On Thursday, Apple removed Fortnite from the iOS App Store due to violations in its App Store Review Guidelines. This news comes after Epic announced a new pricing plan for V-Bucks, Fortnite’s real-money currency, circumventing the iOS App Store and Google Pl…

On Thursday, Apple removed Fortnite from the iOS App Store due to violations in its App Store Review Guidelines. This news comes after Epic announced a new pricing plan for V-Bucks, Fortnite’s real-money currency, circumventing the iOS App Store and Google Pl…

On Thursday, Apple removed Fortnite from its App Store. This move appears to be in response to Epics recent decision to let players directly purchase V-Bucks in Fortnite, circumventing Apples own payment processing and its 30% cut.
Epic recently announced a new pricing plan for V-Bucks, Fortnites real-money currency. The studio reduced the price of all V-Bucks on all platforms by 20%, with mobile players only getting the discount if they select the new Epic direct purchase option at checkout. Epic said the new price plan is permanent.
The change in payment options appeared to be a direct challenge to Apples App Store review guidelines, which says that all in-app purchases must go through Apples pay mechanisms:
If you want to unlock features or functionality within your app, (by way of example: subscriptions, in-game currencies, game levels, access to premium content, or unlocking a full version), you must use in-app purchase. Apps may not use their own mechanisms to unlock content or functionality, such as license keys, augmented reality markers, QR codes, etc. Apps and their metadata may not include buttons, external links, or other calls to action that direct customers to purchasing mechanisms other than in-app purchase.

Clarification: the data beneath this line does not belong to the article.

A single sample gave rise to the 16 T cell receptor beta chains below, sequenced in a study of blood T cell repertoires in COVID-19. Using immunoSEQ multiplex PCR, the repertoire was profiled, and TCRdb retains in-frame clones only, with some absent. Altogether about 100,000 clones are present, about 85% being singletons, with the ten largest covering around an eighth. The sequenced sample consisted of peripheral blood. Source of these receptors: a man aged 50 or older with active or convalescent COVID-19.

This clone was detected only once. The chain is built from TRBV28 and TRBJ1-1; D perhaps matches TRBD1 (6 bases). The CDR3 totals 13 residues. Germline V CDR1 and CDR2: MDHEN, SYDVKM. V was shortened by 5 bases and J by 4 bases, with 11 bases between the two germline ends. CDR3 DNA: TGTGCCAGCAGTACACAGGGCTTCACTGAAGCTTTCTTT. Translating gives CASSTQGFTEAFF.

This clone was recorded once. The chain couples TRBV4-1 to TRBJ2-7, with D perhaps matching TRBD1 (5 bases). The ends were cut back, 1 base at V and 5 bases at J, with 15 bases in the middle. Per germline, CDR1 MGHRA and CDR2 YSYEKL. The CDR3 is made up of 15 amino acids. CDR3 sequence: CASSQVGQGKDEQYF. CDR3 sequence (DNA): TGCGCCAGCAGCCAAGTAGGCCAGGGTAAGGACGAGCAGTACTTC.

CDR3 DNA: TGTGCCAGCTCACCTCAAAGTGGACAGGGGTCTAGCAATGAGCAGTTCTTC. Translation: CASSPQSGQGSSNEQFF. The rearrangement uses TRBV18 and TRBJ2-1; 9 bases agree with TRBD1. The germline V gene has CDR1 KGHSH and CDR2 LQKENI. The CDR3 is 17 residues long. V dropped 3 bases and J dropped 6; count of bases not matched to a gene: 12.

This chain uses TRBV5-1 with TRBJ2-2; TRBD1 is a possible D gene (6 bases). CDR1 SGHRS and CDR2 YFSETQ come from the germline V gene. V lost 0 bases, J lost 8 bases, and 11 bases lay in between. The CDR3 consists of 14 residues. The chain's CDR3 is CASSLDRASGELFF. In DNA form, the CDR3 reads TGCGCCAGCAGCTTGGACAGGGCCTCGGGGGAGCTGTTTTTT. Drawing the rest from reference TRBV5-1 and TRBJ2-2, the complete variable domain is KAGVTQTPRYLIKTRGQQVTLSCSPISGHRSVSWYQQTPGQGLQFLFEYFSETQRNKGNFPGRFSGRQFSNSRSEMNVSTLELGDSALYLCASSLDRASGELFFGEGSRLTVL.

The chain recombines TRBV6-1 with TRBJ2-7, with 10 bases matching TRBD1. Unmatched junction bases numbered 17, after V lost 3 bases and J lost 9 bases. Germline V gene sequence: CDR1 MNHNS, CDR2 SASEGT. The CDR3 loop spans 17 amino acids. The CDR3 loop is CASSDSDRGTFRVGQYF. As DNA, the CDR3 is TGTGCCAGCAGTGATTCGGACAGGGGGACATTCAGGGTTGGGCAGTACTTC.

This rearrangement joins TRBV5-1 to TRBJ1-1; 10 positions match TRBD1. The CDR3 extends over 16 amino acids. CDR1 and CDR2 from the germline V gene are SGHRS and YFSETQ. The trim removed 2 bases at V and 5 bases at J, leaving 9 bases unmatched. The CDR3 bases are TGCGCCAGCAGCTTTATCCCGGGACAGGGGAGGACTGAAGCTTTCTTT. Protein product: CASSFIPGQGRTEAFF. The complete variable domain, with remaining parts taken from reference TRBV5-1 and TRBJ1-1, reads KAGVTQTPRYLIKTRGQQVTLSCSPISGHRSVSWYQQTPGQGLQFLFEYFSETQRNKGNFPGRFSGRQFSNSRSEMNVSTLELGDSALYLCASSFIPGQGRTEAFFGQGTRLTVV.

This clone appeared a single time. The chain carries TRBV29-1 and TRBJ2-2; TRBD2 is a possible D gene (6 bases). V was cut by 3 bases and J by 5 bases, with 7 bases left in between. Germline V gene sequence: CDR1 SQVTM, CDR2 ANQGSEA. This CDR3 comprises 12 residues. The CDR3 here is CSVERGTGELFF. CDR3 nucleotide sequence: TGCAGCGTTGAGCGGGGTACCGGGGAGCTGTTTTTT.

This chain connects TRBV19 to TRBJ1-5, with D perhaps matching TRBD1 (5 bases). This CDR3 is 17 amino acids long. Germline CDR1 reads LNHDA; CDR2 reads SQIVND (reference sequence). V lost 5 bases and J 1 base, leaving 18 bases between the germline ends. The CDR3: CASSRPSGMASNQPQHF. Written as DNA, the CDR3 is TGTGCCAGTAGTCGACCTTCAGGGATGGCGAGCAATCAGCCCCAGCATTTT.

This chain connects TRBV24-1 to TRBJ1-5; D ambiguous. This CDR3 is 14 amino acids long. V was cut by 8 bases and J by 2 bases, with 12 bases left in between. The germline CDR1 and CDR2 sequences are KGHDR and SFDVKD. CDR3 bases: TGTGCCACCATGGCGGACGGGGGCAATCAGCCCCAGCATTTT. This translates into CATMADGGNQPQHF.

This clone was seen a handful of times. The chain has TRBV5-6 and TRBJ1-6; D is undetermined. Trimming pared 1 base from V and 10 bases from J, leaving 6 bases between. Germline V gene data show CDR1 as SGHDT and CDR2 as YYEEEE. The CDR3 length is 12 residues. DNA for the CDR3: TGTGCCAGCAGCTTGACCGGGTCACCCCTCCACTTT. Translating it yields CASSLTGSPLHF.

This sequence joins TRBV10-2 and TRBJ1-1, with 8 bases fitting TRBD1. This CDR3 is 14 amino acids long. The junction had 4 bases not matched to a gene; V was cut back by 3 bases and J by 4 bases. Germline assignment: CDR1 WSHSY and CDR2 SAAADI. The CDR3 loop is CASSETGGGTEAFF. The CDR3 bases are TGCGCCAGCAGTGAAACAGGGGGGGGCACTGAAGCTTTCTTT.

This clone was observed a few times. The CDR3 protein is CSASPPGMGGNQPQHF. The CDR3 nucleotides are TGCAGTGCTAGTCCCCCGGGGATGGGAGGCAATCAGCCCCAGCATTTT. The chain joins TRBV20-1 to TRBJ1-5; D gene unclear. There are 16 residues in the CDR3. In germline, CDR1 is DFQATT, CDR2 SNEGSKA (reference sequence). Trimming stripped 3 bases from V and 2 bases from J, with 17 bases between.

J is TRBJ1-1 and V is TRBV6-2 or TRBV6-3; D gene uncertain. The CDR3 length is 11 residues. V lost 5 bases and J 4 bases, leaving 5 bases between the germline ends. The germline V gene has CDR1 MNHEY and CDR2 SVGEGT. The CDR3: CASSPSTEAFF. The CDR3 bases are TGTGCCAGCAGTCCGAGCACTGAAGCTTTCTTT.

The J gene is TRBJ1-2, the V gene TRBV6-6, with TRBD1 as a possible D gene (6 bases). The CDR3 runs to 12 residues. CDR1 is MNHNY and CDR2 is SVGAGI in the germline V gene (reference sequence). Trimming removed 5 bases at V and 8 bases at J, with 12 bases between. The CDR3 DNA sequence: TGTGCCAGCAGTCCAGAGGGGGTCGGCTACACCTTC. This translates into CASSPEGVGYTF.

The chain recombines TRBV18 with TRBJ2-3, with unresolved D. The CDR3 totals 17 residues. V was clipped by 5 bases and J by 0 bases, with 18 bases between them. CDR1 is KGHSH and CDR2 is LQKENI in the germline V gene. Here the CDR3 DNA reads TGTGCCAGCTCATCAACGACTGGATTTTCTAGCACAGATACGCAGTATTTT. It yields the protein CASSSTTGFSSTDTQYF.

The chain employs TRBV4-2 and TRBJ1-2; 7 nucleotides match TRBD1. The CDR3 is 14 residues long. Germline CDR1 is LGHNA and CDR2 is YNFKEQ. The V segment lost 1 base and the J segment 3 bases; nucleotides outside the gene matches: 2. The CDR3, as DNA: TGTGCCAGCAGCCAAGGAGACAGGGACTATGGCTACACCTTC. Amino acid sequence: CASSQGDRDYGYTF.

In an Epic FAQ for the price drop, the company seemed to reject this idea specifically talking about purchase safety citing real-world examples like Amazon:
Thousands of apps on the App Store approved by Apple accept direct payments, including commonly used apps like Amazon, Grubhub, Nike SNKRS, Best Buy, DoorDash, Fandango, McDonalds, Uber, Lyft, and StubHub. We think all developers should be free to support direct payments in all apps. In operating Fortnite on open platforms and operating the Epic Games Store, Epic has processed over $1,600,000,000 of direct payments successfully, and uses industry trusted encryption and security measures to protect customer transactions.
Epics CEO, Tim Sweeney, has also been very vocal about Apples fees over the past few years.
Apple has gone crazy. If colleges hold virtual classes through an iPhone app, Apple could demand 30% of the tuition. Truly, Apple has no right to take any percent of any companys revenue just because they made the phone people use to access the stuff.https://t.co/Pt2JlS4bvo
Tim Sweeney (@TimSweeneyEpic) July 28, 2020
Its currently unclear if or when Fortnite will return to Apples App Store. Polygon has reached out to Epic Games and Apple seeking comment.

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